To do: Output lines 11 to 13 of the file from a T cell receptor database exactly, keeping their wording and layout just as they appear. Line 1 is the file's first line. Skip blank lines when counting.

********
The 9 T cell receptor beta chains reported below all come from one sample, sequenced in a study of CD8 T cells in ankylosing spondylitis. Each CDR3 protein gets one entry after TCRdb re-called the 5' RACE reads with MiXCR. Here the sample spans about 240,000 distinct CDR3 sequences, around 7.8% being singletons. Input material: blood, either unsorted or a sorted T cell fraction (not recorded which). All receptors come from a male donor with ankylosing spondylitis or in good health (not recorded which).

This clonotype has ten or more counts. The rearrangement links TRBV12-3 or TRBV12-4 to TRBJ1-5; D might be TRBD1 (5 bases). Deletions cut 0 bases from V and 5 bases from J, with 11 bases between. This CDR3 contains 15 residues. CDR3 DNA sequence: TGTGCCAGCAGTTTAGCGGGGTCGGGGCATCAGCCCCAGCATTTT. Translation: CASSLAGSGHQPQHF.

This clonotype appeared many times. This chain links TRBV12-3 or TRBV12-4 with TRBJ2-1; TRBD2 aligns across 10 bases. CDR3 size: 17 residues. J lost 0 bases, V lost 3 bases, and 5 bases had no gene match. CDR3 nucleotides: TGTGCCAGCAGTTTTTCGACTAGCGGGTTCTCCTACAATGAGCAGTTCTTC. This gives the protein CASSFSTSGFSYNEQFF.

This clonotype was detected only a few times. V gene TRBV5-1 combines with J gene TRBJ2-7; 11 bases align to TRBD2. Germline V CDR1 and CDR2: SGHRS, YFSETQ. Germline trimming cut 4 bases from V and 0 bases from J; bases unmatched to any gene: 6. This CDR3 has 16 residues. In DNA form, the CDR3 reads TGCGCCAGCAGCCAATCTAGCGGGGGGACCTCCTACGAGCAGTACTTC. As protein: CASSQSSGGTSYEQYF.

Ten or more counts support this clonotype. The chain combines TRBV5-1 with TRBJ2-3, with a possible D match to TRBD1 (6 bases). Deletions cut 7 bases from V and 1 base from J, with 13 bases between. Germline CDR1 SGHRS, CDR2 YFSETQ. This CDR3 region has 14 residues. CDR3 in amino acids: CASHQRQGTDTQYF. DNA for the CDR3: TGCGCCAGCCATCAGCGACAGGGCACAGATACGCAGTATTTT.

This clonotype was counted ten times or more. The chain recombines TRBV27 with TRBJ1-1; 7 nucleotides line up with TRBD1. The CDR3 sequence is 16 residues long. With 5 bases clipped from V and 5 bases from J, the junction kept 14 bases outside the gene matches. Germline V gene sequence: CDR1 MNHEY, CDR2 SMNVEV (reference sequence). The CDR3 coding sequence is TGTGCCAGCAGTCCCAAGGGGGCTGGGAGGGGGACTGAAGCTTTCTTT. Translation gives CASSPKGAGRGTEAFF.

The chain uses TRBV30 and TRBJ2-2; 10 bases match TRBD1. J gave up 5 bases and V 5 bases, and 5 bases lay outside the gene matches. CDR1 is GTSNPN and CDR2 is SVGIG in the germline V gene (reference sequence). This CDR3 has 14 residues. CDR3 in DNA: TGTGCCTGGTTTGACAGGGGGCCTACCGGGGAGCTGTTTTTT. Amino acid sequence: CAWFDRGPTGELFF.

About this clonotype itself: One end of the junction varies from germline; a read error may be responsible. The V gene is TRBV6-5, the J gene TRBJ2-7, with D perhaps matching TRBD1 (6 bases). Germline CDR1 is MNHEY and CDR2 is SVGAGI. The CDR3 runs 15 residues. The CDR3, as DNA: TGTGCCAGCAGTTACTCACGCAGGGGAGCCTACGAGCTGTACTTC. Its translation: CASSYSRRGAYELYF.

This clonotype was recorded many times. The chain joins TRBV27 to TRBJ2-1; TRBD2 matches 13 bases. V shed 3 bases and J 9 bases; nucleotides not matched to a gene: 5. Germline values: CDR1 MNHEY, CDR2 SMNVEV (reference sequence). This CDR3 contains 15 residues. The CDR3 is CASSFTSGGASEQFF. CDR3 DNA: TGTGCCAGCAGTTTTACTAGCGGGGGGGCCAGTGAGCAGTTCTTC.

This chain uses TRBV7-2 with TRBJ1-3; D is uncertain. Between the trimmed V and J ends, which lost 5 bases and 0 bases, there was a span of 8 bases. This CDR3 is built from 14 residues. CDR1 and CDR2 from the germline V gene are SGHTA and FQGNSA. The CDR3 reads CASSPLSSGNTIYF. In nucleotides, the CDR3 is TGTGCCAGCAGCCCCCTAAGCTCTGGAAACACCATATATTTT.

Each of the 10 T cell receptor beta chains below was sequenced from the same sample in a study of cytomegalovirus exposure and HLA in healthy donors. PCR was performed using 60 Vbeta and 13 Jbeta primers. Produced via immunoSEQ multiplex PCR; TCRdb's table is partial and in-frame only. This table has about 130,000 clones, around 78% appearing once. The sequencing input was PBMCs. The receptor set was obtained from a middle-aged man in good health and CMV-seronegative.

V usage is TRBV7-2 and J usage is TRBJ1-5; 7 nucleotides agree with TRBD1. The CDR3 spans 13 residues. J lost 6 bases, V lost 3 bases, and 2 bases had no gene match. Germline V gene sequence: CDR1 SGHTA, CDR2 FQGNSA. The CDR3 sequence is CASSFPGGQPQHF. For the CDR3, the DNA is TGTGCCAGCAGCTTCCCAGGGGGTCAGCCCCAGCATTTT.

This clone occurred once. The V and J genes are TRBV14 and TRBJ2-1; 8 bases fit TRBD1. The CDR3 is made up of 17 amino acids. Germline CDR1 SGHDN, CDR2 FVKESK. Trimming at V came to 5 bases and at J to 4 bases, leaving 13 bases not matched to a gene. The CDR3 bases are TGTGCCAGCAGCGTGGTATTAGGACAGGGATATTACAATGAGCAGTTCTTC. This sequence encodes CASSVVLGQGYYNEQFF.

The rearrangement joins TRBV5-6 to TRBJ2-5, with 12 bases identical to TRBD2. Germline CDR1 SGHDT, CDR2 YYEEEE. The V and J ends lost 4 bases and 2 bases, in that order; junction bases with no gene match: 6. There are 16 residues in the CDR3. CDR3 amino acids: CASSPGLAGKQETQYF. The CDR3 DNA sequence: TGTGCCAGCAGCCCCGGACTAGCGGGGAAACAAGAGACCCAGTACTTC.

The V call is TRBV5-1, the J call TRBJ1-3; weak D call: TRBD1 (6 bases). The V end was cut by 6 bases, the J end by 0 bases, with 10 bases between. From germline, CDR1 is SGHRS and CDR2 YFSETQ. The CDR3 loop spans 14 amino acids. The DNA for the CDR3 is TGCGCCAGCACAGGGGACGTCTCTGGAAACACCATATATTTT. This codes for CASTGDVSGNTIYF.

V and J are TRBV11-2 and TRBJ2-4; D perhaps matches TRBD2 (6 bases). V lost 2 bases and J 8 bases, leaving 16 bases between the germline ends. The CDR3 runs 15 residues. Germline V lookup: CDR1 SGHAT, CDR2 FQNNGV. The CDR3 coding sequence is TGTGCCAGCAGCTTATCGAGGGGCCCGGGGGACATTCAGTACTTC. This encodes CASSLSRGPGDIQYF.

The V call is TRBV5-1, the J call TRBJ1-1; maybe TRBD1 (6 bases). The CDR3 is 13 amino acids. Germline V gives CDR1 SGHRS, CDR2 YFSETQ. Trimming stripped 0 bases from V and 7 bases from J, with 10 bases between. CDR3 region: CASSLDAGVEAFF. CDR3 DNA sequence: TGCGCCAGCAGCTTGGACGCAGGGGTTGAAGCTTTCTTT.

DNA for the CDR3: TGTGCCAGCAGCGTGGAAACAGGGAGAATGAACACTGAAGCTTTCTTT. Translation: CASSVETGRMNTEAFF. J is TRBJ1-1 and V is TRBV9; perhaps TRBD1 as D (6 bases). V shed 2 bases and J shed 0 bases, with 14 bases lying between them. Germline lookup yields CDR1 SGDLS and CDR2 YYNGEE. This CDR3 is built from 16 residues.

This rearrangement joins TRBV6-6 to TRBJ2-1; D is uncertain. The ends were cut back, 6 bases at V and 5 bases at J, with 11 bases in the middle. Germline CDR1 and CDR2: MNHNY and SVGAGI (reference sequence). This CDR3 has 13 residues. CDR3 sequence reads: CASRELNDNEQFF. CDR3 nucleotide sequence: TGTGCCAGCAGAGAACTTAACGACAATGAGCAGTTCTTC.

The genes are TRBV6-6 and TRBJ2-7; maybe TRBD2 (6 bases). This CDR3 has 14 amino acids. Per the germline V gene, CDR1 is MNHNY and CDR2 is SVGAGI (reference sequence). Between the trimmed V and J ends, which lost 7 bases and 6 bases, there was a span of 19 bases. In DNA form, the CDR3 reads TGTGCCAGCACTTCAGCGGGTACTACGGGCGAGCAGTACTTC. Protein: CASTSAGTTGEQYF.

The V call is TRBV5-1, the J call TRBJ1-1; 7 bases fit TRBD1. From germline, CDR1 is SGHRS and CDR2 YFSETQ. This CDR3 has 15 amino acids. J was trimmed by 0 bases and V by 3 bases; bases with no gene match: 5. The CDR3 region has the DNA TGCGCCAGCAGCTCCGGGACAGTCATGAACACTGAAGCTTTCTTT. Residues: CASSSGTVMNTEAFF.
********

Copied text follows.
Each of the 10 T cell receptor beta chains below was sequenced from the same sample in a study of cytomegalovirus exposure and HLA in healthy donors. PCR was performed using 60 Vbeta and 13 Jbeta primers. Produced via immunoSEQ multiplex PCR; TCRdb's table is partial and in-frame only. This table has about 130,000 clones, around 78% appearing once. The sequencing input was PBMCs. The receptor set was obtained from a middle-aged man in good health and CMV-seronegative.

V usage is TRBV7-2 and J usage is TRBJ1-5; 7 nucleotides agree with TRBD1. The CDR3 spans 13 residues. J lost 6 bases, V lost 3 bases, and 2 bases had no gene match. Germline V gene sequence: CDR1 SGHTA, CDR2 FQGNSA. The CDR3 sequence is CASSFPGGQPQHF. For the CDR3, the DNA is TGTGCCAGCAGCTTCCCAGGGGGTCAGCCCCAGCATTTT.

This clone occurred once. The V and J genes are TRBV14 and TRBJ2-1; 8 bases fit TRBD1. The CDR3 is made up of 17 amino acids. Germline CDR1 SGHDN, CDR2 FVKESK. Trimming at V came to 5 bases and at J to 4 bases, leaving 13 bases not matched to a gene. The CDR3 bases are TGTGCCAGCAGCGTGGTATTAGGACAGGGATATTACAATGAGCAGTTCTTC. This sequence encodes CASSVVLGQGYYNEQFF.